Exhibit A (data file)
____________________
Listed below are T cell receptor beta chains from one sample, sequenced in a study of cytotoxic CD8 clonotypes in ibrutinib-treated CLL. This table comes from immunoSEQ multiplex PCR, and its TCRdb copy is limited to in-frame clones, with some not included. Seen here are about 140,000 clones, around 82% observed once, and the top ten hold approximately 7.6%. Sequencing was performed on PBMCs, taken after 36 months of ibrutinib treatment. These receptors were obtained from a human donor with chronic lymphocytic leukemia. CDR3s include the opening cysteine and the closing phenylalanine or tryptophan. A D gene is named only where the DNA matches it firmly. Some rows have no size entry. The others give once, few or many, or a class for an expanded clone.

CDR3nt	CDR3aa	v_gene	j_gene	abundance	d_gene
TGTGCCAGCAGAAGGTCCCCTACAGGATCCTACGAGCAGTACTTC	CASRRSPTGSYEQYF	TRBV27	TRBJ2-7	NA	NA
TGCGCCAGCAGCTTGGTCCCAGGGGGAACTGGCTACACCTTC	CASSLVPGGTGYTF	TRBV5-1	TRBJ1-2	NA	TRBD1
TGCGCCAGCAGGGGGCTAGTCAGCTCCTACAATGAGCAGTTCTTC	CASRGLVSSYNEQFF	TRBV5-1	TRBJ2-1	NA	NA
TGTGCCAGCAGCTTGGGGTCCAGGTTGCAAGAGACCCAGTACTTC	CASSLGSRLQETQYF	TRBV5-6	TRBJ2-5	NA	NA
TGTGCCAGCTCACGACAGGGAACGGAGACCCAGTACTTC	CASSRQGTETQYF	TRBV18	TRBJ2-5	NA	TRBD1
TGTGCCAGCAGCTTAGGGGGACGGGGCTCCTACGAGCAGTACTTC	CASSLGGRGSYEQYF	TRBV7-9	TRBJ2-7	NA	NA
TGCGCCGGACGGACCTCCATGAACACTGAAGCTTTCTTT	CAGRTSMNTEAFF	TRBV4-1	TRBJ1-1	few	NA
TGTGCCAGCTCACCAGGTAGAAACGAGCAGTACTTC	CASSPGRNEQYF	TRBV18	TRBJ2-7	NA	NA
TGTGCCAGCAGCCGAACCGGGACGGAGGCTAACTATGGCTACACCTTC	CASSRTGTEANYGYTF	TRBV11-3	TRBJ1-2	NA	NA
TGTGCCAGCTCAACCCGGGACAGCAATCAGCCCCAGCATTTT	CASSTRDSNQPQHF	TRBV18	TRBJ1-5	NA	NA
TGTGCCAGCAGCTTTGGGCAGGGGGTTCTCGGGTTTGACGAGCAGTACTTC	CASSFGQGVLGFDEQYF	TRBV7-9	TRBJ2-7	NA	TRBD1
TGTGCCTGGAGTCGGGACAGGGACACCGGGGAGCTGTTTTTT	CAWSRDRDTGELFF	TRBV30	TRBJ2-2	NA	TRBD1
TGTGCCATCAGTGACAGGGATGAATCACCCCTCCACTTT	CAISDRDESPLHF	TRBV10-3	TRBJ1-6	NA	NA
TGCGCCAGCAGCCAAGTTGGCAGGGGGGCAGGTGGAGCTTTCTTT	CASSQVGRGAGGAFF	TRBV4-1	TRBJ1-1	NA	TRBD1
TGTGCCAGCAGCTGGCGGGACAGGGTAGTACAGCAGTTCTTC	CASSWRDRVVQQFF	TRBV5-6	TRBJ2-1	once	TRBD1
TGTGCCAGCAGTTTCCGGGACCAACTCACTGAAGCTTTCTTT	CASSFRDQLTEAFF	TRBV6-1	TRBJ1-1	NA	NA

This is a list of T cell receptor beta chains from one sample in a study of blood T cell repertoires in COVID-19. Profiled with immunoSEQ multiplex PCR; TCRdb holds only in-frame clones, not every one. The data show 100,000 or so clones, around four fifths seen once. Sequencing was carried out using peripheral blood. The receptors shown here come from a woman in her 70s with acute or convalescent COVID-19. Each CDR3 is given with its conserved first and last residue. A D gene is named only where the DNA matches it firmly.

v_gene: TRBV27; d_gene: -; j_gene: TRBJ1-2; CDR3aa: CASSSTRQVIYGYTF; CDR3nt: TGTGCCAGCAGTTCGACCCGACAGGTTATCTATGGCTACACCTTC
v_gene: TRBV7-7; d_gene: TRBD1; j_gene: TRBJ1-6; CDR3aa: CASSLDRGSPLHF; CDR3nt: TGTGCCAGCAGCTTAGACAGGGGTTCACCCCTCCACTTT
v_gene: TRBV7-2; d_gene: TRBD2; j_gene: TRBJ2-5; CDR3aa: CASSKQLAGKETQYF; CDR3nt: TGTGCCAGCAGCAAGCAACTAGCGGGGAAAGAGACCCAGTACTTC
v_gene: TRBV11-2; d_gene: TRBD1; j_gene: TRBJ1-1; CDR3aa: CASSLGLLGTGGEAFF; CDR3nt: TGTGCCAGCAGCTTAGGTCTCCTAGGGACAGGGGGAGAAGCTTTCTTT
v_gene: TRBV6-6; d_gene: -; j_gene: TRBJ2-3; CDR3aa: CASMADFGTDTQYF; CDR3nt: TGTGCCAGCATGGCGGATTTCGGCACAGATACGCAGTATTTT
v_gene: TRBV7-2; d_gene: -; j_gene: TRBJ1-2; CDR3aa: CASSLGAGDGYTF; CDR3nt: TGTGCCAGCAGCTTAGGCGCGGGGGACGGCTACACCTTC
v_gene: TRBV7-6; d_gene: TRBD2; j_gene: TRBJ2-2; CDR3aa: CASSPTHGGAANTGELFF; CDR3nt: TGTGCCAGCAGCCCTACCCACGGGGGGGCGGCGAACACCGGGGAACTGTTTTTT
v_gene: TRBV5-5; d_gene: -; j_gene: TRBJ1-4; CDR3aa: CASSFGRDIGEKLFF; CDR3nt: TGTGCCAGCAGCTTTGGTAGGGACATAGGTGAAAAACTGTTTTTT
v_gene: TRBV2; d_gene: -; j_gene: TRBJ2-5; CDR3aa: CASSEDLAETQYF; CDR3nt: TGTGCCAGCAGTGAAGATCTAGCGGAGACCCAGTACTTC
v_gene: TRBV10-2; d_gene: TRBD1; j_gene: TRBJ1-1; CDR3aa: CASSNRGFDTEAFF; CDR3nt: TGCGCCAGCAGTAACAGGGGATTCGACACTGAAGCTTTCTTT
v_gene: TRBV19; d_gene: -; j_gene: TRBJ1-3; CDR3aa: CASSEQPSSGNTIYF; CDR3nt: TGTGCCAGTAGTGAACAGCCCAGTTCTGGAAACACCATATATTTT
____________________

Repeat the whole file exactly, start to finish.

Listed below are T cell receptor beta chains from one sample, sequenced in a study of cytotoxic CD8 clonotypes in ibrutinib-treated CLL. This table comes from immunoSEQ multiplex PCR, and its TCRdb copy is limited to in-frame clones, with some not included. Seen here are about 140,000 clones, around 82% observed once, and the top ten hold approximately 7.6%. Sequencing was performed on PBMCs, taken after 36 months of ibrutinib treatment. These receptors were obtained from a human donor with chronic lymphocytic leukemia. CDR3s include the opening cysteine and the closing phenylalanine or tryptophan. A D gene is named only where the DNA matches it firmly. Some rows have no size entry. The others give once, few or many, or a class for an expanded clone.

CDR3nt	CDR3aa	v_gene	j_gene	abundance	d_gene
TGTGCCAGCAGAAGGTCCCCTACAGGATCCTACGAGCAGTACTTC	CASRRSPTGSYEQYF	TRBV27	TRBJ2-7	NA	NA
TGCGCCAGCAGCTTGGTCCCAGGGGGAACTGGCTACACCTTC	CASSLVPGGTGYTF	TRBV5-1	TRBJ1-2	NA	TRBD1
TGCGCCAGCAGGGGGCTAGTCAGCTCCTACAATGAGCAGTTCTTC	CASRGLVSSYNEQFF	TRBV5-1	TRBJ2-1	NA	NA
TGTGCCAGCAGCTTGGGGTCCAGGTTGCAAGAGACCCAGTACTTC	CASSLGSRLQETQYF	TRBV5-6	TRBJ2-5	NA	NA
TGTGCCAGCTCACGACAGGGAACGGAGACCCAGTACTTC	CASSRQGTETQYF	TRBV18	TRBJ2-5	NA	TRBD1
TGTGCCAGCAGCTTAGGGGGACGGGGCTCCTACGAGCAGTACTTC	CASSLGGRGSYEQYF	TRBV7-9	TRBJ2-7	NA	NA
TGCGCCGGACGGACCTCCATGAACACTGAAGCTTTCTTT	CAGRTSMNTEAFF	TRBV4-1	TRBJ1-1	few	NA
TGTGCCAGCTCACCAGGTAGAAACGAGCAGTACTTC	CASSPGRNEQYF	TRBV18	TRBJ2-7	NA	NA
TGTGCCAGCAGCCGAACCGGGACGGAGGCTAACTATGGCTACACCTTC	CASSRTGTEANYGYTF	TRBV11-3	TRBJ1-2	NA	NA
TGTGCCAGCTCAACCCGGGACAGCAATCAGCCCCAGCATTTT	CASSTRDSNQPQHF	TRBV18	TRBJ1-5	NA	NA
TGTGCCAGCAGCTTTGGGCAGGGGGTTCTCGGGTTTGACGAGCAGTACTTC	CASSFGQGVLGFDEQYF	TRBV7-9	TRBJ2-7	NA	TRBD1
TGTGCCTGGAGTCGGGACAGGGACACCGGGGAGCTGTTTTTT	CAWSRDRDTGELFF	TRBV30	TRBJ2-2	NA	TRBD1
TGTGCCATCAGTGACAGGGATGAATCACCCCTCCACTTT	CAISDRDESPLHF	TRBV10-3	TRBJ1-6	NA	NA
TGCGCCAGCAGCCAAGTTGGCAGGGGGGCAGGTGGAGCTTTCTTT	CASSQVGRGAGGAFF	TRBV4-1	TRBJ1-1	NA	TRBD1
TGTGCCAGCAGCTGGCGGGACAGGGTAGTACAGCAGTTCTTC	CASSWRDRVVQQFF	TRBV5-6	TRBJ2-1	once	TRBD1
TGTGCCAGCAGTTTCCGGGACCAACTCACTGAAGCTTTCTTT	CASSFRDQLTEAFF	TRBV6-1	TRBJ1-1	NA	NA

This is a list of T cell receptor beta chains from one sample in a study of blood T cell repertoires in COVID-19. Profiled with immunoSEQ multiplex PCR; TCRdb holds only in-frame clones, not every one. The data show 100,000 or so clones, around four fifths seen once. Sequencing was carried out using peripheral blood. The receptors shown here come from a woman in her 70s with acute or convalescent COVID-19. Each CDR3 is given with its conserved first and last residue. A D gene is named only where the DNA matches it firmly.

v_gene: TRBV27; d_gene: -; j_gene: TRBJ1-2; CDR3aa: CASSSTRQVIYGYTF; CDR3nt: TGTGCCAGCAGTTCGACCCGACAGGTTATCTATGGCTACACCTTC
v_gene: TRBV7-7; d_gene: TRBD1; j_gene: TRBJ1-6; CDR3aa: CASSLDRGSPLHF; CDR3nt: TGTGCCAGCAGCTTAGACAGGGGTTCACCCCTCCACTTT
v_gene: TRBV7-2; d_gene: TRBD2; j_gene: TRBJ2-5; CDR3aa: CASSKQLAGKETQYF; CDR3nt: TGTGCCAGCAGCAAGCAACTAGCGGGGAAAGAGACCCAGTACTTC
v_gene: TRBV11-2; d_gene: TRBD1; j_gene: TRBJ1-1; CDR3aa: CASSLGLLGTGGEAFF; CDR3nt: TGTGCCAGCAGCTTAGGTCTCCTAGGGACAGGGGGAGAAGCTTTCTTT
v_gene: TRBV6-6; d_gene: -; j_gene: TRBJ2-3; CDR3aa: CASMADFGTDTQYF; CDR3nt: TGTGCCAGCATGGCGGATTTCGGCACAGATACGCAGTATTTT
v_gene: TRBV7-2; d_gene: -; j_gene: TRBJ1-2; CDR3aa: CASSLGAGDGYTF; CDR3nt: TGTGCCAGCAGCTTAGGCGCGGGGGACGGCTACACCTTC
v_gene: TRBV7-6; d_gene: TRBD2; j_gene: TRBJ2-2; CDR3aa: CASSPTHGGAANTGELFF; CDR3nt: TGTGCCAGCAGCCCTACCCACGGGGGGGCGGCGAACACCGGGGAACTGTTTTTT
v_gene: TRBV5-5; d_gene: -; j_gene: TRBJ1-4; CDR3aa: CASSFGRDIGEKLFF; CDR3nt: TGTGCCAGCAGCTTTGGTAGGGACATAGGTGAAAAACTGTTTTTT
v_gene: TRBV2; d_gene: -; j_gene: TRBJ2-5; CDR3aa: CASSEDLAETQYF; CDR3nt: TGTGCCAGCAGTGAAGATCTAGCGGAGACCCAGTACTTC
v_gene: TRBV10-2; d_gene: TRBD1; j_gene: TRBJ1-1; CDR3aa: CASSNRGFDTEAFF; CDR3nt: TGCGCCAGCAGTAACAGGGGATTCGACACTGAAGCTTTCTTT
v_gene: TRBV19; d_gene: -; j_gene: TRBJ1-3; CDR3aa: CASSEQPSSGNTIYF; CDR3nt: TGTGCCAGTAGTGAACAGCCCAGTTCTGGAAACACCATATATTTT